José Hernández Díaz
Moroleón, Guanajuato; Summer 2010
I remember waking up to rooster cries
at my Abuelo’s house, d.e.p., my Abuela’s
house. I drank a lot the night before;
I ate a lot, traditional. The cobblestoned
streets were greyish-blue; The salmon clouds
had veered with dawn. On a white-plaster balcony,
I smoked a filter-less cigarette; $2.00 a pack in México.
Behind the cathedral’s bell tower, mesquite trees,
My father’s ranch. I took a drag, then two, exhale.
Writer’s Workshop; Summer 2012
He said it was cliché for a Mexican-
American to have a tattoo of La Virgen
De Guadalupe on his forearm. He said
He had seen it before, and he was tired
Of it, frankly. None of the other students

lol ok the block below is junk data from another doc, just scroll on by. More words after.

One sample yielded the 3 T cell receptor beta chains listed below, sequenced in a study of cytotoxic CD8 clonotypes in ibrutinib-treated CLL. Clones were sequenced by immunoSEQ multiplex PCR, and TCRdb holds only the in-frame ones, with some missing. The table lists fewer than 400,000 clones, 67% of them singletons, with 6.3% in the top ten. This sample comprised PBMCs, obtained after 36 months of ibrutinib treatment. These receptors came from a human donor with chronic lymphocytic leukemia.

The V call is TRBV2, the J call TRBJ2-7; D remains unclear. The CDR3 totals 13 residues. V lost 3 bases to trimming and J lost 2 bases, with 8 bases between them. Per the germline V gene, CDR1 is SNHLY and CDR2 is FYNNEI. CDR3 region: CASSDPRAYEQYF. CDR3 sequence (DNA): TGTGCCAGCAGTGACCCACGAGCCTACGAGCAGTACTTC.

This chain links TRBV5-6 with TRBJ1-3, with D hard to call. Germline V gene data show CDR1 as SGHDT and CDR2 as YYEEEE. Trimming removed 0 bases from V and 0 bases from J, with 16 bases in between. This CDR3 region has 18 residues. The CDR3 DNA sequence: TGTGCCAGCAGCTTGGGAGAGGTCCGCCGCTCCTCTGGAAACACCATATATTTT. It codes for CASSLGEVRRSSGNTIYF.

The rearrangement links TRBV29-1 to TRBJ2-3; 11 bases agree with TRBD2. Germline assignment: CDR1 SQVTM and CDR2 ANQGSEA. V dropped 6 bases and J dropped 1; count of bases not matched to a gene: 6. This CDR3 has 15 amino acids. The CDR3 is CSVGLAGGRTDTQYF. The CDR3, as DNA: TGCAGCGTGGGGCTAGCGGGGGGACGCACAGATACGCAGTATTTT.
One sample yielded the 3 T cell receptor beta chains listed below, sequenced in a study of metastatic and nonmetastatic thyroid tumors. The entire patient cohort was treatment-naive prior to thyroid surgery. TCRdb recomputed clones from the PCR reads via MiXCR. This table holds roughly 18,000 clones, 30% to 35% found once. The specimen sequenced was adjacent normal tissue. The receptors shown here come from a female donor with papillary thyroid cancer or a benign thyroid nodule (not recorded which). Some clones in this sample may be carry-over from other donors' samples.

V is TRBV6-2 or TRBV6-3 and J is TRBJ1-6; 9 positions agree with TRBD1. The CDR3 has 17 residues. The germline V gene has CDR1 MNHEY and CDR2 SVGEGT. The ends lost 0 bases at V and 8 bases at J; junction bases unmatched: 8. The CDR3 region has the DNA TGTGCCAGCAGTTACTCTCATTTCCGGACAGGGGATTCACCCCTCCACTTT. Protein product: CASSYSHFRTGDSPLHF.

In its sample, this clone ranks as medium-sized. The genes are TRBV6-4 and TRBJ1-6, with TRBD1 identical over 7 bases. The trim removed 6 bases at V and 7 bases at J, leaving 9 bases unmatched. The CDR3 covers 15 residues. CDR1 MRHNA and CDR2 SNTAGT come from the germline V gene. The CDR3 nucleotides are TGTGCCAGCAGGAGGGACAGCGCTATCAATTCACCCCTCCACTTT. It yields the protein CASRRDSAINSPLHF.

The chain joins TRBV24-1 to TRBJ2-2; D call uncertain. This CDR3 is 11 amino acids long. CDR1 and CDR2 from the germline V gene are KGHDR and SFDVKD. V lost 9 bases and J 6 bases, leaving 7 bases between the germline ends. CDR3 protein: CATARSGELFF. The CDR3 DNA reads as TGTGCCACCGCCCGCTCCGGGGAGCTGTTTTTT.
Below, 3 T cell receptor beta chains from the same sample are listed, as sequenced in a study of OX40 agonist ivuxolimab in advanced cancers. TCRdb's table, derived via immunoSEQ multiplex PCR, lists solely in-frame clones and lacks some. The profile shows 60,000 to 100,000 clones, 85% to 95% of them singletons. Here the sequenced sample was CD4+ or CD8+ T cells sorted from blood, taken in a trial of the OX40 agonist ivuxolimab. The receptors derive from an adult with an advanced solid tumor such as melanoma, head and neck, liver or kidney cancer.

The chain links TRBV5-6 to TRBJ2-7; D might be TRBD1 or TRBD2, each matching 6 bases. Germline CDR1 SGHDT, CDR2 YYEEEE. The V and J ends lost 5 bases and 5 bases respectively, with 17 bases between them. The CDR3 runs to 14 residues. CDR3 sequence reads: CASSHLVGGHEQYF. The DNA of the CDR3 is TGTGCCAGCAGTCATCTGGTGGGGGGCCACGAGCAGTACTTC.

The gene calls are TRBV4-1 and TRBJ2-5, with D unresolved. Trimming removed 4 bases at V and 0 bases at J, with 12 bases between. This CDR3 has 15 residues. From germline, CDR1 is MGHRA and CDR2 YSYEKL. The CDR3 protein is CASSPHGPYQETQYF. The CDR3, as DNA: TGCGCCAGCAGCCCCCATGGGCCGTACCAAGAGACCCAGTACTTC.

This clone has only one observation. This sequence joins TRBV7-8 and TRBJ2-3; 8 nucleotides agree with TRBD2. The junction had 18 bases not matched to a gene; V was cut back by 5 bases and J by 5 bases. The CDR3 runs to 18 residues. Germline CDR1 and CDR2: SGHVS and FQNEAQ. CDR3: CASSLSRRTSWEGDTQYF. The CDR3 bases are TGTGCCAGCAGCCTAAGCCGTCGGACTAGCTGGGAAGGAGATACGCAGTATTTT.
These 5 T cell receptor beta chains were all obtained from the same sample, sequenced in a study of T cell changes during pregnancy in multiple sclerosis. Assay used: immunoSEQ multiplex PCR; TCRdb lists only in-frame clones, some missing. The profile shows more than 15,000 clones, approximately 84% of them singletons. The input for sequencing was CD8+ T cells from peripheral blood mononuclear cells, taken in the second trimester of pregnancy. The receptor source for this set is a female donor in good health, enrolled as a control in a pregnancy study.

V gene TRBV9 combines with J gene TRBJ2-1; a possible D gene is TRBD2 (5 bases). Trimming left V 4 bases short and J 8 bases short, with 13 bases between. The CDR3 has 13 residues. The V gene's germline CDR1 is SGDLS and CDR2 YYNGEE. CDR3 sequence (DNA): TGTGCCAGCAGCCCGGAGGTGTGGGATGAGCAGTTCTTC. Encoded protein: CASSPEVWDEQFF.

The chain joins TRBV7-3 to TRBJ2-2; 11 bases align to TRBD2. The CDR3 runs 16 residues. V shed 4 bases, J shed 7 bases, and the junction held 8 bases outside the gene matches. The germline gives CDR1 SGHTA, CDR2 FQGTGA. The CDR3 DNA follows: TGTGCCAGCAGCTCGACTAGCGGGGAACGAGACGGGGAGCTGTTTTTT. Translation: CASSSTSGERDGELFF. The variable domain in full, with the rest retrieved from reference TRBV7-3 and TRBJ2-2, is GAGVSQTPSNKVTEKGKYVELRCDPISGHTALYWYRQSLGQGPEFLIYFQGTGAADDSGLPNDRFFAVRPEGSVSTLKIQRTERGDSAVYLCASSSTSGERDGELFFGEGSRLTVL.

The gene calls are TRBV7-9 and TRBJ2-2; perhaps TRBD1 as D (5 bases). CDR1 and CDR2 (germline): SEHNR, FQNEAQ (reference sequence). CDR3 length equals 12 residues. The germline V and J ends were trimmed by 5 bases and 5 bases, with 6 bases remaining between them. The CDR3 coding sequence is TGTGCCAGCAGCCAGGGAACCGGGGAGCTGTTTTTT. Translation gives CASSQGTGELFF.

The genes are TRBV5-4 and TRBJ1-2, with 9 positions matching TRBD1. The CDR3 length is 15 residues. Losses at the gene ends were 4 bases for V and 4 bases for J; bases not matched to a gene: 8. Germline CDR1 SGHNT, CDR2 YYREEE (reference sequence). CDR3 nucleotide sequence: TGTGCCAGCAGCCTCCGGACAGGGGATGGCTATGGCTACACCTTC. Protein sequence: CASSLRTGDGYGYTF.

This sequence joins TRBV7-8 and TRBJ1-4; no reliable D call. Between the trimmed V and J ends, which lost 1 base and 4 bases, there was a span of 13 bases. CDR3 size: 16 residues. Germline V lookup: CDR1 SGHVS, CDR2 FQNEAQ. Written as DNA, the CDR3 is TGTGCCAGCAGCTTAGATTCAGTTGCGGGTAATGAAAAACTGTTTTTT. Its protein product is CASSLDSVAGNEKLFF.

Had any further comments. Twirling his
Pencil with the clock’s seconds hand,
The professor asserted we move on
To more important observations.
I sat in silence, workshop rules,
Struggling to mask the Chicano grin
On my face. Try telling that to a
Vato on the other side of town,
I thought. Go ahead and try it, esé.
José Hernández Díaz is currently working on his MFA in poetry at Antioch University Los Angeles. He earned his BA in English Literature from UC Berkeley. His work has appeared in The Best American Nonrequired Reading Series, Bombay Gin, The Progressive, Kuikatl, Poetry Flash, 3:AM Magazine (UK), Tan lejos de dios (MEX), The Delinquent (UK), El norte que viene (ESP), ditch poetry (CAN), Keroauc’s Dog (UK), Blood Lotus, Haight-Ashbury Literary Journal, Huizache, Generations, Counterexample Poetics, Revista Contratiempo, La Gente, BlazeVOX12, Emerge Literary Journal, among others. He has edited five novels for Floricanto Press.